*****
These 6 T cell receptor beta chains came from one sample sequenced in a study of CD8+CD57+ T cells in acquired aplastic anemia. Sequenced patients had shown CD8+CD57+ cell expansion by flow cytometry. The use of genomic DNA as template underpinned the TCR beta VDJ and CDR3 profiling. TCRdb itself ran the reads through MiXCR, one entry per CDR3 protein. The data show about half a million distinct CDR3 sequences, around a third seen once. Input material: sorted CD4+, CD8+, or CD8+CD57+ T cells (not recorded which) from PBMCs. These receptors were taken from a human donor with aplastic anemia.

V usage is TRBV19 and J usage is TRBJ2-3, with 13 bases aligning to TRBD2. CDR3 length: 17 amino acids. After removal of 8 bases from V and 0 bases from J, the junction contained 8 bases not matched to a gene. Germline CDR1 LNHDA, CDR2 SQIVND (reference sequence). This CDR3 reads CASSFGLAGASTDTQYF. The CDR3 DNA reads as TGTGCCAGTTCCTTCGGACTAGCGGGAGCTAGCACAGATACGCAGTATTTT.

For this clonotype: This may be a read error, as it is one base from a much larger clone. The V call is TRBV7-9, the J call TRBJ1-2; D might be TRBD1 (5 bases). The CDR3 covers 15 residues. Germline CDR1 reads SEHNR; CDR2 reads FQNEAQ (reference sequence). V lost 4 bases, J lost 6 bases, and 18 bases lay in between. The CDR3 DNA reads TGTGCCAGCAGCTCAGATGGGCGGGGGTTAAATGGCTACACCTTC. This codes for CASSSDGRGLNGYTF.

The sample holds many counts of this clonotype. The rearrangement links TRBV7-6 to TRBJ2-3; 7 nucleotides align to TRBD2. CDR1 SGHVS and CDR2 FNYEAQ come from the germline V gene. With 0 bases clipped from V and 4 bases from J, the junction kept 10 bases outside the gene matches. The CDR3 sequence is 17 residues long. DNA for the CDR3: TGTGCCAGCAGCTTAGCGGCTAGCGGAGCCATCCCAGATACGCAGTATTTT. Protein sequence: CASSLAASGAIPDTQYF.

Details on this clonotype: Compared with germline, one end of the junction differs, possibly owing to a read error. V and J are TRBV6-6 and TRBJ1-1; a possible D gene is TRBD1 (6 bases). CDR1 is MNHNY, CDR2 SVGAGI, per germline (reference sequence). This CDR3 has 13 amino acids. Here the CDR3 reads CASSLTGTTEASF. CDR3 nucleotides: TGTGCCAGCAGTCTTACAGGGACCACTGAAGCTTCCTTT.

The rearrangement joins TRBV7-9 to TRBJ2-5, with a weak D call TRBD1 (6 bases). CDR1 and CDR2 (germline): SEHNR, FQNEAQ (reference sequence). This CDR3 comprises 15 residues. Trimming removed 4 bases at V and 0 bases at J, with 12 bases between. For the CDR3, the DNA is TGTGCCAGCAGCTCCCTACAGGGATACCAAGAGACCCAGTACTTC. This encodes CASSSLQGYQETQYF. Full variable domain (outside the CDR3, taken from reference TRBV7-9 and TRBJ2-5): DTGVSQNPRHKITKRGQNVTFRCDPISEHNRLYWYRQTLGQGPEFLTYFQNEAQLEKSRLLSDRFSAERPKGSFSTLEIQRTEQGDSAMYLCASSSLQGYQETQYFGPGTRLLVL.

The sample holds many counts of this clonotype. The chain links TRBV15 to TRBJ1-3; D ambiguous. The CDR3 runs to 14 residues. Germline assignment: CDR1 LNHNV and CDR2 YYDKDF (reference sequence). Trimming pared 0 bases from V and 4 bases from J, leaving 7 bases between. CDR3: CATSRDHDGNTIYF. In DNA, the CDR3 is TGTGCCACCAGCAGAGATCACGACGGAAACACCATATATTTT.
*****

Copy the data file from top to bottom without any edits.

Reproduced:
These 6 T cell receptor beta chains came from one sample sequenced in a study of CD8+CD57+ T cells in acquired aplastic anemia. Sequenced patients had shown CD8+CD57+ cell expansion by flow cytometry. The use of genomic DNA as template underpinned the TCR beta VDJ and CDR3 profiling. TCRdb itself ran the reads through MiXCR, one entry per CDR3 protein. The data show about half a million distinct CDR3 sequences, around a third seen once. Input material: sorted CD4+, CD8+, or CD8+CD57+ T cells (not recorded which) from PBMCs. These receptors were taken from a human donor with aplastic anemia.

V usage is TRBV19 and J usage is TRBJ2-3, with 13 bases aligning to TRBD2. CDR3 length: 17 amino acids. After removal of 8 bases from V and 0 bases from J, the junction contained 8 bases not matched to a gene. Germline CDR1 LNHDA, CDR2 SQIVND (reference sequence). This CDR3 reads CASSFGLAGASTDTQYF. The CDR3 DNA reads as TGTGCCAGTTCCTTCGGACTAGCGGGAGCTAGCACAGATACGCAGTATTTT.

For this clonotype: This may be a read error, as it is one base from a much larger clone. The V call is TRBV7-9, the J call TRBJ1-2; D might be TRBD1 (5 bases). The CDR3 covers 15 residues. Germline CDR1 reads SEHNR; CDR2 reads FQNEAQ (reference sequence). V lost 4 bases, J lost 6 bases, and 18 bases lay in between. The CDR3 DNA reads TGTGCCAGCAGCTCAGATGGGCGGGGGTTAAATGGCTACACCTTC. This codes for CASSSDGRGLNGYTF.

The sample holds many counts of this clonotype. The rearrangement links TRBV7-6 to TRBJ2-3; 7 nucleotides align to TRBD2. CDR1 SGHVS and CDR2 FNYEAQ come from the germline V gene. With 0 bases clipped from V and 4 bases from J, the junction kept 10 bases outside the gene matches. The CDR3 sequence is 17 residues long. DNA for the CDR3: TGTGCCAGCAGCTTAGCGGCTAGCGGAGCCATCCCAGATACGCAGTATTTT. Protein sequence: CASSLAASGAIPDTQYF.

Details on this clonotype: Compared with germline, one end of the junction differs, possibly owing to a read error. V and J are TRBV6-6 and TRBJ1-1; a possible D gene is TRBD1 (6 bases). CDR1 is MNHNY, CDR2 SVGAGI, per germline (reference sequence). This CDR3 has 13 amino acids. Here the CDR3 reads CASSLTGTTEASF. CDR3 nucleotides: TGTGCCAGCAGTCTTACAGGGACCACTGAAGCTTCCTTT.

The rearrangement joins TRBV7-9 to TRBJ2-5, with a weak D call TRBD1 (6 bases). CDR1 and CDR2 (germline): SEHNR, FQNEAQ (reference sequence). This CDR3 comprises 15 residues. Trimming removed 4 bases at V and 0 bases at J, with 12 bases between. For the CDR3, the DNA is TGTGCCAGCAGCTCCCTACAGGGATACCAAGAGACCCAGTACTTC. This encodes CASSSLQGYQETQYF. Full variable domain (outside the CDR3, taken from reference TRBV7-9 and TRBJ2-5): DTGVSQNPRHKITKRGQNVTFRCDPISEHNRLYWYRQTLGQGPEFLTYFQNEAQLEKSRLLSDRFSAERPKGSFSTLEIQRTEQGDSAMYLCASSSLQGYQETQYFGPGTRLLVL.

The sample holds many counts of this clonotype. The chain links TRBV15 to TRBJ1-3; D ambiguous. The CDR3 runs to 14 residues. Germline assignment: CDR1 LNHNV and CDR2 YYDKDF (reference sequence). Trimming pared 0 bases from V and 4 bases from J, leaving 7 bases between. CDR3: CATSRDHDGNTIYF. In DNA, the CDR3 is TGTGCCACCAGCAGAGATCACGACGGAAACACCATATATTTT.